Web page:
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Prosecution working at height – working platforms

Updated: Oct 19, 2023


Staircraft Group, of Bayton Road Industrial Estate, Exhall, Coventry, and part of Travis Perkins PLC, has been fined after a man working in an unsecured stillage on the forks of a fork-lift truck fell to the ground.

While working at their head office site, an employee was working from the stillage in order to clean office windows at height. This unsafe activity was one that had been carried out previously.

The unsecured stillage tipped, and the employee fell 3.5 metres to the ground. As a result of the incident, he sustained a broken leg and an injury to his elbow, the employee could have easily been killed.

There was a lack of training for employees on the dangers of working at height without the proper equipment and there were no systems of work or risk assessments in place.

At Redditch Magistrates’ Court Staircraft Group Limited pleaded guilty to breaching Section 2(1) of the Health and Safety at Work Regulations 1974 and was fined £200,000 and ordered to pay costs of £6,477.93.


Are Non-Integrated Working Platforms Permitted?

To encourage safer working practices, in exceptional circumstances, occasional use of non-integrated working platforms with forklift trucks is allowed in the UK.

Examples of occasional use provided by the Health & Safety Executive are;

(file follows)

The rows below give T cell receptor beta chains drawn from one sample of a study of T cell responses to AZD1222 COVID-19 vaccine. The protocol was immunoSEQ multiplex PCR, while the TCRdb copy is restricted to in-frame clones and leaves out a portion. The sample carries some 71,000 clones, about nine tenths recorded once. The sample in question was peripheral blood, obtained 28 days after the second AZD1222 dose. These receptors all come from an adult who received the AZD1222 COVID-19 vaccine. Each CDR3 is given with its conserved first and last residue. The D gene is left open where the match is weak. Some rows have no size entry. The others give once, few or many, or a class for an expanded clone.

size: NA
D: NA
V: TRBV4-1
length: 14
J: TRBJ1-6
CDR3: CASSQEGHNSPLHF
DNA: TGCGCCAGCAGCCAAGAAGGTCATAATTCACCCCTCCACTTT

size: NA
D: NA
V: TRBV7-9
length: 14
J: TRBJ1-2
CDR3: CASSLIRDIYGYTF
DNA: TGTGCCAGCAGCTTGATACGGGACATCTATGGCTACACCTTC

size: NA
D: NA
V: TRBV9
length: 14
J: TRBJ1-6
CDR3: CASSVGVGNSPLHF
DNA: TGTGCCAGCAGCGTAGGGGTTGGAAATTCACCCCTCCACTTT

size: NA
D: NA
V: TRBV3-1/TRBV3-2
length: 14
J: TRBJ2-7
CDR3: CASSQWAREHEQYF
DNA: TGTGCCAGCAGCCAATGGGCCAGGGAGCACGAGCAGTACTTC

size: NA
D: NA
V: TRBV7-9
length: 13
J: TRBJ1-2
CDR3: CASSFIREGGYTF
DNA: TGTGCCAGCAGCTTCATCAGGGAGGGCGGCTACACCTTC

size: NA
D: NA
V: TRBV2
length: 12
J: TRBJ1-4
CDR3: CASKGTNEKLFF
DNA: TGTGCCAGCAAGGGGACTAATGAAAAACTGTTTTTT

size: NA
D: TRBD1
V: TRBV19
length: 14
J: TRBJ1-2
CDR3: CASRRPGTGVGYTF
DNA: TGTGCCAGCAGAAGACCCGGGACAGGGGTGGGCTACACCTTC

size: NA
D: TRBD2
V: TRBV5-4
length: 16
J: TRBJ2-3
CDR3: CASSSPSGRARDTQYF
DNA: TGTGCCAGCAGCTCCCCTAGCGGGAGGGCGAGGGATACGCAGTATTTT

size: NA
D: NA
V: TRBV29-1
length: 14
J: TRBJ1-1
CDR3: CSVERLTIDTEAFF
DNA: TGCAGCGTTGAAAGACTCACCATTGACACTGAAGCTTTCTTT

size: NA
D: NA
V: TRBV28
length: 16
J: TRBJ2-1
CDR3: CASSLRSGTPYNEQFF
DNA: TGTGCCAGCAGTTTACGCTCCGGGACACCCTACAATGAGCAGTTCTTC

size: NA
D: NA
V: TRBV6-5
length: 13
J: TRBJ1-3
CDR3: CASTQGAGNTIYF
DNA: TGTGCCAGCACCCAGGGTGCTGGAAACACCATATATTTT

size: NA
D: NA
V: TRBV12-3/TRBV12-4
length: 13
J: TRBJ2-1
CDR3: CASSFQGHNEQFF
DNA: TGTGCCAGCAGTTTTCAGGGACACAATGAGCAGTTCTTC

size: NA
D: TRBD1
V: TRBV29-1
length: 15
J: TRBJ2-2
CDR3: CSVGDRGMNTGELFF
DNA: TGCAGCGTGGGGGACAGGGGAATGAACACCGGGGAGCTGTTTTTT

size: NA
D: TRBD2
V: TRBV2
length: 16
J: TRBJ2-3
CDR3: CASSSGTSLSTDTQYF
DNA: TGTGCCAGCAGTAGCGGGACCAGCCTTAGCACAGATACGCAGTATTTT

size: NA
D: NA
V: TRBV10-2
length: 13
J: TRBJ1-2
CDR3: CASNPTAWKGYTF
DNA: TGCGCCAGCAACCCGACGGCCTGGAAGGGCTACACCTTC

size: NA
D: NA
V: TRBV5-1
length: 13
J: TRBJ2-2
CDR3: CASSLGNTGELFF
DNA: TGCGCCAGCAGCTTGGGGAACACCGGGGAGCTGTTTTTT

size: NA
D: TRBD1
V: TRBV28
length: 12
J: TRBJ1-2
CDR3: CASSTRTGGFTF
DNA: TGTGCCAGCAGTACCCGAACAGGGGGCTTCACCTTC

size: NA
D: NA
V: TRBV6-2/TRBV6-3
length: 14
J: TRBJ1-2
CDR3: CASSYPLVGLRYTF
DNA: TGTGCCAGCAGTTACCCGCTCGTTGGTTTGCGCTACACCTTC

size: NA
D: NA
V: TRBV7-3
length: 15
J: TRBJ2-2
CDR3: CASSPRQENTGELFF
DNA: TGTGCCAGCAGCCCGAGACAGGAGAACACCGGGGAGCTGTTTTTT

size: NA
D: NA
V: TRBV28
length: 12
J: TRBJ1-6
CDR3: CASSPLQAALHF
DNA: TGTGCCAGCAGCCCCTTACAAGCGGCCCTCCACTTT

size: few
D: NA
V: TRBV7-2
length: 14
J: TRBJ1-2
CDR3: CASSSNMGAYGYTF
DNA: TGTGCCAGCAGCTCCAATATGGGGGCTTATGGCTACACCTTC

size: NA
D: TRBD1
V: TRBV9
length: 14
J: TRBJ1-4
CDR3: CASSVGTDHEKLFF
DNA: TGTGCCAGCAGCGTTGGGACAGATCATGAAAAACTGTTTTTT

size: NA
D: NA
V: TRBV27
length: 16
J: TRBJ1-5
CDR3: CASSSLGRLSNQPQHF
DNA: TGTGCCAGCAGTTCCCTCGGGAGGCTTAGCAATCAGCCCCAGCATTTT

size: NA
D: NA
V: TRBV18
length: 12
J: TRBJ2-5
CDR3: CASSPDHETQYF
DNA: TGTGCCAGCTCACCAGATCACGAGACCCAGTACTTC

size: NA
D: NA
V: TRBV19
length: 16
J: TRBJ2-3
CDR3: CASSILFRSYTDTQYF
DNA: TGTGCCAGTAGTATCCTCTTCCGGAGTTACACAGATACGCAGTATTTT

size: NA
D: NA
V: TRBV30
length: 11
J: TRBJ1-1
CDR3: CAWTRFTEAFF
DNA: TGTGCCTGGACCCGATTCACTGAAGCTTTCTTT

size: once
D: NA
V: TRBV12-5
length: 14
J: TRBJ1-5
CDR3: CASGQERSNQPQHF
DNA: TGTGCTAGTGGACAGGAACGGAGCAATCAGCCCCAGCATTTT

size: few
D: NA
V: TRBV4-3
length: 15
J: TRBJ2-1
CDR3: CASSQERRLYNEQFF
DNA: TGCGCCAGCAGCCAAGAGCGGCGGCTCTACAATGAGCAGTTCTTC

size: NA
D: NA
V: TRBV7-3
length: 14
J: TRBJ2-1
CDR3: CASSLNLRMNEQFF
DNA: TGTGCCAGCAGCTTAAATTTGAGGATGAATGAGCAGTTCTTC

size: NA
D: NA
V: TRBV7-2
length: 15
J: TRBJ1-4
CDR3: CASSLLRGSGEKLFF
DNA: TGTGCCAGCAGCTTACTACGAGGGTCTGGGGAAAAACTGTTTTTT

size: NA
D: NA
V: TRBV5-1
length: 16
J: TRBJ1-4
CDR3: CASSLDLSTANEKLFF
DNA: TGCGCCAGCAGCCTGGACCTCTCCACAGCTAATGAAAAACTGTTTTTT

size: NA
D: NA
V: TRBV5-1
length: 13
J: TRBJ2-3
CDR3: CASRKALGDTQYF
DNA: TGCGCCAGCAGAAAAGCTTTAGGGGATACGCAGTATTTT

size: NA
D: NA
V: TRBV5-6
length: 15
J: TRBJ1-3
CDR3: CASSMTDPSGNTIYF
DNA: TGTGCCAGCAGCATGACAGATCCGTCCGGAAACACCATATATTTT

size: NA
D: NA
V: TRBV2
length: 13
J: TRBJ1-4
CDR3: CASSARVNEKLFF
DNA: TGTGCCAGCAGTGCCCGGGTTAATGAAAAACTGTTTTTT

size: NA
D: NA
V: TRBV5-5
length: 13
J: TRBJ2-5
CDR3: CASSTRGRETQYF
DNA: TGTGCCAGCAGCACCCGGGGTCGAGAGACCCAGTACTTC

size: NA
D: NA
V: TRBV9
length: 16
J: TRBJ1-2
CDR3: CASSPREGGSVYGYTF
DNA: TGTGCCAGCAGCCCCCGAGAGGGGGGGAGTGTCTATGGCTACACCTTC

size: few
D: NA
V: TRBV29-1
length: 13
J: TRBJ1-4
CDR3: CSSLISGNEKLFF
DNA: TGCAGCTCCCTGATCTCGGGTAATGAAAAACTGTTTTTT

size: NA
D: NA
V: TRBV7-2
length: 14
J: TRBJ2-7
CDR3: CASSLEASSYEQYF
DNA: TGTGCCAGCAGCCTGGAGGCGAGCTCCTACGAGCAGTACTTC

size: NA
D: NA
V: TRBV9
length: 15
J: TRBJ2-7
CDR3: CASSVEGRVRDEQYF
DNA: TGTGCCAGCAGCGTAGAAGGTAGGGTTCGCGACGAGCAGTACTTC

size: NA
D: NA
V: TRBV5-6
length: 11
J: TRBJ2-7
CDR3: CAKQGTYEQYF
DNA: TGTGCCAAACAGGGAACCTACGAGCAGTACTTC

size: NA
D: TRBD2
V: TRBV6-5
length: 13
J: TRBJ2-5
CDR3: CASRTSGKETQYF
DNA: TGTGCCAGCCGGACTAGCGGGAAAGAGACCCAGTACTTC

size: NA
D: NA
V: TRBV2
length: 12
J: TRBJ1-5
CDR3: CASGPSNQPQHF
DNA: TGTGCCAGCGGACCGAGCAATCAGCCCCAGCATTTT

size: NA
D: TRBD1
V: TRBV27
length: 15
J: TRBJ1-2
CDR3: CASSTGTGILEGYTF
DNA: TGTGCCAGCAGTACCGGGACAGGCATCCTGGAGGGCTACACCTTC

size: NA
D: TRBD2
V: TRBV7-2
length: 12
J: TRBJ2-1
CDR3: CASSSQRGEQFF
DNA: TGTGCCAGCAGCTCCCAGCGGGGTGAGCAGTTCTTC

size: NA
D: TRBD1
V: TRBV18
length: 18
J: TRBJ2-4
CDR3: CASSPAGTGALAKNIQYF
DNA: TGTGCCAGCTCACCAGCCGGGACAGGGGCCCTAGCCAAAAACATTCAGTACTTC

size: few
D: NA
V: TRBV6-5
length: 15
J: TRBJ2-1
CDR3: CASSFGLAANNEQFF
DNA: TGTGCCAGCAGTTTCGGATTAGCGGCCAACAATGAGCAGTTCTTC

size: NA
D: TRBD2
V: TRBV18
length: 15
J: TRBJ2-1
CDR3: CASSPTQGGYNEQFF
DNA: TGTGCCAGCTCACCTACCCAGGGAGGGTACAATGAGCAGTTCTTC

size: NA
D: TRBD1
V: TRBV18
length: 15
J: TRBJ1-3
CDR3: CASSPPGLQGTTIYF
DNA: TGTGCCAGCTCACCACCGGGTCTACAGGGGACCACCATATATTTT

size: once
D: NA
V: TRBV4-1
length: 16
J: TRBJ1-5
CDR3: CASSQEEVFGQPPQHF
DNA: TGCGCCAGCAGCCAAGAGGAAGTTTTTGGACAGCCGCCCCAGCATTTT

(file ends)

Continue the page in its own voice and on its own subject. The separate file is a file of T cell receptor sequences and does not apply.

· Non-routine maintenance tasks for which it is impractical to hire in purpose-built access equipment.

· The replacement of light fittings in high-rise warehouses if the task is not carried out as part of periodic maintenance operations.

· Tasks that would otherwise be carried out using less safe means of access such as ladders, because it is impractical to hire in purpose-designed people lifting equipment due to the short duration and occasional nature of the task, e.g. clearing a blocked gutter.

· Checking on high-level damage to racking suspected of causing an immediate risk or checking on the condition of damaged roof lights.

However, unlike the example reported in the accident, the working platform must be secured, and it must be compatible with the truck on which it is used. There are other safety conditions that should be followed too, as part of published Health and Safety Executive guidance.

John recommends that if you are in any doubt regarding the use of non-integrated working platforms, then please do feel free to give us a call for an informal chat on (01827) 488021.


Written by: John Carver

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